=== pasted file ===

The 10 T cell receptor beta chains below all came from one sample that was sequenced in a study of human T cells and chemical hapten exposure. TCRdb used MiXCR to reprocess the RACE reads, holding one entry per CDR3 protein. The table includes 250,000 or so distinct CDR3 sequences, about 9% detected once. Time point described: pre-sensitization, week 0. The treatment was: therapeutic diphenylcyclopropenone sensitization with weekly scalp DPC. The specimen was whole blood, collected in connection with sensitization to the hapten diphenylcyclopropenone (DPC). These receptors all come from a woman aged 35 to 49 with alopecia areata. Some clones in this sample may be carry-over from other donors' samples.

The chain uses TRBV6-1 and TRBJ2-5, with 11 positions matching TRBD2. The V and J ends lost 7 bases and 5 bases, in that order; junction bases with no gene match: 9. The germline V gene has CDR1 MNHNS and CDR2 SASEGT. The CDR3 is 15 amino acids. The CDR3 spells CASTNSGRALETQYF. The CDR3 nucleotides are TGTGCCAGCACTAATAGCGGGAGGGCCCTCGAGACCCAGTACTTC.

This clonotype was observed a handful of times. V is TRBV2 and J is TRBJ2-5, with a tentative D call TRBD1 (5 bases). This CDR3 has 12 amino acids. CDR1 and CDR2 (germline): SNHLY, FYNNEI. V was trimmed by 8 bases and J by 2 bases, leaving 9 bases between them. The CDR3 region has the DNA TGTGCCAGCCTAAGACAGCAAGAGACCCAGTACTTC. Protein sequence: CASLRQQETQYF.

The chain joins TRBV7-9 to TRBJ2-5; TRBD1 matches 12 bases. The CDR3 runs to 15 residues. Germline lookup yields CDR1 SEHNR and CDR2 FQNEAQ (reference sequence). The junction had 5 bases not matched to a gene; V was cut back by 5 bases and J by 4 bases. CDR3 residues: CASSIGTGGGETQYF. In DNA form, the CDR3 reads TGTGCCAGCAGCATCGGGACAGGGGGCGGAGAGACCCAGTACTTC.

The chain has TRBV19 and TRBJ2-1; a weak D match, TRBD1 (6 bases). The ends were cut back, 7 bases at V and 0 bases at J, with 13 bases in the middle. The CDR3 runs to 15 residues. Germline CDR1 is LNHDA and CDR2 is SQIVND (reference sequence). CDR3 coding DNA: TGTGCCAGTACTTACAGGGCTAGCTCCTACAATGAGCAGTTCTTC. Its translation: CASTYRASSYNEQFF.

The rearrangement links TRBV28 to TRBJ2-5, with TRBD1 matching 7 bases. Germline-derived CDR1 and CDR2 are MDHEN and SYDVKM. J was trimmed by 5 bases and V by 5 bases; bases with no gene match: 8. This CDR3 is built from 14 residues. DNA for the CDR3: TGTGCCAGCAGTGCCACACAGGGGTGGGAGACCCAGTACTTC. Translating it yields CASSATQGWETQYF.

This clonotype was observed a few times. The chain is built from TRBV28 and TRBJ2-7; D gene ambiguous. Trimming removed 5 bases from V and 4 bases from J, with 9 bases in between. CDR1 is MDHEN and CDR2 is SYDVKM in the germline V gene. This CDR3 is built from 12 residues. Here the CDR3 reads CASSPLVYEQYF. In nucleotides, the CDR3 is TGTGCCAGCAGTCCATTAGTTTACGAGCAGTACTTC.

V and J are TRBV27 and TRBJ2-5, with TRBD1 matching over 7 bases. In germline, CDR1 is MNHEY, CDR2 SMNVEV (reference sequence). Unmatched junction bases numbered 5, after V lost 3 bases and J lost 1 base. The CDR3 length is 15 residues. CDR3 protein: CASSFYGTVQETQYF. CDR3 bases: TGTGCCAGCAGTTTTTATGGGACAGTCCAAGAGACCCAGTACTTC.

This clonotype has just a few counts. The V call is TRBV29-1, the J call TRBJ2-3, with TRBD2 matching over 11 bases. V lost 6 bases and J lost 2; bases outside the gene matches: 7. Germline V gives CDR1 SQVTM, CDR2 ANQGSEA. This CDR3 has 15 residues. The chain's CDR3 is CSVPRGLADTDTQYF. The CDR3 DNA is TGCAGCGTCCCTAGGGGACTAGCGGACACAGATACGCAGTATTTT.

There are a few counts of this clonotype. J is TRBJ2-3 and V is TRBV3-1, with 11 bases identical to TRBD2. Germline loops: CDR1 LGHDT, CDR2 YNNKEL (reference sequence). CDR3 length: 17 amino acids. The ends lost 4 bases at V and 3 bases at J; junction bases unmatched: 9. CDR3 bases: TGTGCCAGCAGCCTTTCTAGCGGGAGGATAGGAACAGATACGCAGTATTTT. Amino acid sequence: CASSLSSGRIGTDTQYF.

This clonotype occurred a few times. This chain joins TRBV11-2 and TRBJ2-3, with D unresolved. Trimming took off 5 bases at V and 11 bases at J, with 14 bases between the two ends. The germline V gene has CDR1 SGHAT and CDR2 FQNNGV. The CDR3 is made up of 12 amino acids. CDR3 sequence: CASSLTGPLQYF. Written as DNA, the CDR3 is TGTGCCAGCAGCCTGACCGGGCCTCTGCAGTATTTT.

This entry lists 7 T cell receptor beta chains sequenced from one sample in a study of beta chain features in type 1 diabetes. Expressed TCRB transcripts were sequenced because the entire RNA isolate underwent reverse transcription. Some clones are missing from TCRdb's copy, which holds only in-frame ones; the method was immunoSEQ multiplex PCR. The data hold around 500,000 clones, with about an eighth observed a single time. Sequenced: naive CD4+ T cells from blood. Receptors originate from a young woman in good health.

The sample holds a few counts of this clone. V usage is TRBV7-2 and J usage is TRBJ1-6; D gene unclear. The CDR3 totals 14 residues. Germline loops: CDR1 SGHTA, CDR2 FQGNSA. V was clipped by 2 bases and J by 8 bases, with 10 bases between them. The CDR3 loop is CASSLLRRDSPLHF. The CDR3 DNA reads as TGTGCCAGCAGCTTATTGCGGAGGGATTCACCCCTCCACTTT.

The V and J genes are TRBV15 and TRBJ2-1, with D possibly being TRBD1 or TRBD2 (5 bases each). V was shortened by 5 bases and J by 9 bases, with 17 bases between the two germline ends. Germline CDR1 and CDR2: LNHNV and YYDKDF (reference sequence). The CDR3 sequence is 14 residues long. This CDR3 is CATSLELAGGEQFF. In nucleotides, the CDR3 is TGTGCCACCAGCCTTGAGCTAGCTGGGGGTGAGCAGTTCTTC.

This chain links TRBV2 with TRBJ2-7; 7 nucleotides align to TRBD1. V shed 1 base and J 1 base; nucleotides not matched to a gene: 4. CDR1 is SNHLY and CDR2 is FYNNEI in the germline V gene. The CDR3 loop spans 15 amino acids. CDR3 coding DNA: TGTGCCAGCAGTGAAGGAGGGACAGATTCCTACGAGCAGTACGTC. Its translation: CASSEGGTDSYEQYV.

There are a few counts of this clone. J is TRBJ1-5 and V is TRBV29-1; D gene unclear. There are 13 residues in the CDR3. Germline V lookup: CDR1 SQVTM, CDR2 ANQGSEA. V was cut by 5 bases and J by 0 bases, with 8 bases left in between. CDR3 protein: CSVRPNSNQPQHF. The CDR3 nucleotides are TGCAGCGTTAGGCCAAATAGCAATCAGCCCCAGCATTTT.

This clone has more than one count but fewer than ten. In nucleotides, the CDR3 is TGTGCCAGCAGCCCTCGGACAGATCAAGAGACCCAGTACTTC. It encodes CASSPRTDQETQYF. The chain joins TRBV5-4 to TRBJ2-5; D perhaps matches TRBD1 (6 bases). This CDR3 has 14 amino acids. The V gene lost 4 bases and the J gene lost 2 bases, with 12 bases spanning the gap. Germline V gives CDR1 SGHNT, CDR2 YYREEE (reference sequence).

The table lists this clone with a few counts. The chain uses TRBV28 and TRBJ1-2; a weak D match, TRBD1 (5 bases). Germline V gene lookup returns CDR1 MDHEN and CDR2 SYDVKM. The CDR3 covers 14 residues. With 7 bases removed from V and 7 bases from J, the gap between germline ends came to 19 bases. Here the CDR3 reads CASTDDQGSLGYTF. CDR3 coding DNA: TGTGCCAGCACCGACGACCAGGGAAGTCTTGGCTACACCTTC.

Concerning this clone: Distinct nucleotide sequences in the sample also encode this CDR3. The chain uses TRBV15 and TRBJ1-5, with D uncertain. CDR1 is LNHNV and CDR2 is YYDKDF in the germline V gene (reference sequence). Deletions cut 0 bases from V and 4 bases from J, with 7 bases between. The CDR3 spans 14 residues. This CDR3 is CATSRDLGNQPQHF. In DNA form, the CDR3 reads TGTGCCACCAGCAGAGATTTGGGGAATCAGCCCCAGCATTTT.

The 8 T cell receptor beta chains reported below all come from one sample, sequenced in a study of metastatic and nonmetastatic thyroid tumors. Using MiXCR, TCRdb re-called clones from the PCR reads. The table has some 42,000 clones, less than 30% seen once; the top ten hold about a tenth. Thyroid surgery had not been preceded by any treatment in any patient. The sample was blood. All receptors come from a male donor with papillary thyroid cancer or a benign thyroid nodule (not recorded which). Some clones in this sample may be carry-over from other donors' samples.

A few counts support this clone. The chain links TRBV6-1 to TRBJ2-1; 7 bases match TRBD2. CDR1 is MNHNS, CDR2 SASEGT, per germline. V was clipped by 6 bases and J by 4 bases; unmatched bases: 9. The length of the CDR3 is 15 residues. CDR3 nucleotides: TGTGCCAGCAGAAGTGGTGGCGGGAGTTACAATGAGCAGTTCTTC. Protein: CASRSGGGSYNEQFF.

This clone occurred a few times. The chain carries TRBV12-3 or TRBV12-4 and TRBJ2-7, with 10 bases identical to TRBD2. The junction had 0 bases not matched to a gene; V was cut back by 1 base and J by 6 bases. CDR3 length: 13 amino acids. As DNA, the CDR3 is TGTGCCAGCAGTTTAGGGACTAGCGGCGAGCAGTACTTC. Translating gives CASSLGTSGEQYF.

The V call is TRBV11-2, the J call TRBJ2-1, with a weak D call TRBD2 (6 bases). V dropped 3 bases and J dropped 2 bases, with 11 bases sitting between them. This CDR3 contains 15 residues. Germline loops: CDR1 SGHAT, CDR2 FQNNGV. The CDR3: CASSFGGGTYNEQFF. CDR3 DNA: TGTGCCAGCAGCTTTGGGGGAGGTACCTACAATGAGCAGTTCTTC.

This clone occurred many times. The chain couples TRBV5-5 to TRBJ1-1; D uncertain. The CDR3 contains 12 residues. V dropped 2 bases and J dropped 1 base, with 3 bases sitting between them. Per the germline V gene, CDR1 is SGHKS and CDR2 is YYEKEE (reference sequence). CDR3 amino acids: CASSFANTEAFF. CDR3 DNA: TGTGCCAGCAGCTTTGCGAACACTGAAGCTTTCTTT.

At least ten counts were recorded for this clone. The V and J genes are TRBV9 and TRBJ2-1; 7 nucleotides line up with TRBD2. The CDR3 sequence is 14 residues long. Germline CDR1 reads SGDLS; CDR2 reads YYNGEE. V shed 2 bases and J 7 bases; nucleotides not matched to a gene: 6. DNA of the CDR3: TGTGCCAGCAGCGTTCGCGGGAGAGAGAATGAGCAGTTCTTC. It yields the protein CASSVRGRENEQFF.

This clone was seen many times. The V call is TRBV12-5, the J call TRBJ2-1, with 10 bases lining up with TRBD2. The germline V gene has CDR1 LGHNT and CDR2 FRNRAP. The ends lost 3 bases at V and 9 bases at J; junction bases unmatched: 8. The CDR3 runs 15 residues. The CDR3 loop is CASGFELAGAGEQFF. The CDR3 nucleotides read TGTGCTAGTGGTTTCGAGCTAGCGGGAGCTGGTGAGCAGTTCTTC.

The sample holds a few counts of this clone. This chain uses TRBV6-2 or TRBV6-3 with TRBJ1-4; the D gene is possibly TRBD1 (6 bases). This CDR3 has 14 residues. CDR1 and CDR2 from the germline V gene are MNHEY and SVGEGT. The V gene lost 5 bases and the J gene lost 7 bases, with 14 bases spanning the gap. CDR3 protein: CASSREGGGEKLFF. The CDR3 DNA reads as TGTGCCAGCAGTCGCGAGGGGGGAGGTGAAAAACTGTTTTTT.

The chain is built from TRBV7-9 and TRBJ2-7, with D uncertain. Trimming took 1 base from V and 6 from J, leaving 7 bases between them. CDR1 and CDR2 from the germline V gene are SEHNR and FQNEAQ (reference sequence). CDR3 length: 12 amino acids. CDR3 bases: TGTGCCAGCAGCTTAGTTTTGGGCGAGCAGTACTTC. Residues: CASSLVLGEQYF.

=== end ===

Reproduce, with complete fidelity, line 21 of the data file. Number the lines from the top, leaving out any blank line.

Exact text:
A few counts support this clone. The chain links TRBV6-1 to TRBJ2-1; 7 bases match TRBD2. CDR1 is MNHNS, CDR2 SASEGT, per germline. V was clipped by 6 bases and J by 4 bases; unmatched bases: 9. The length of the CDR3 is 15 residues. CDR3 nucleotides: TGTGCCAGCAGAAGTGGTGGCGGGAGTTACAATGAGCAGTTCTTC. Protein: CASRSGGGSYNEQFF.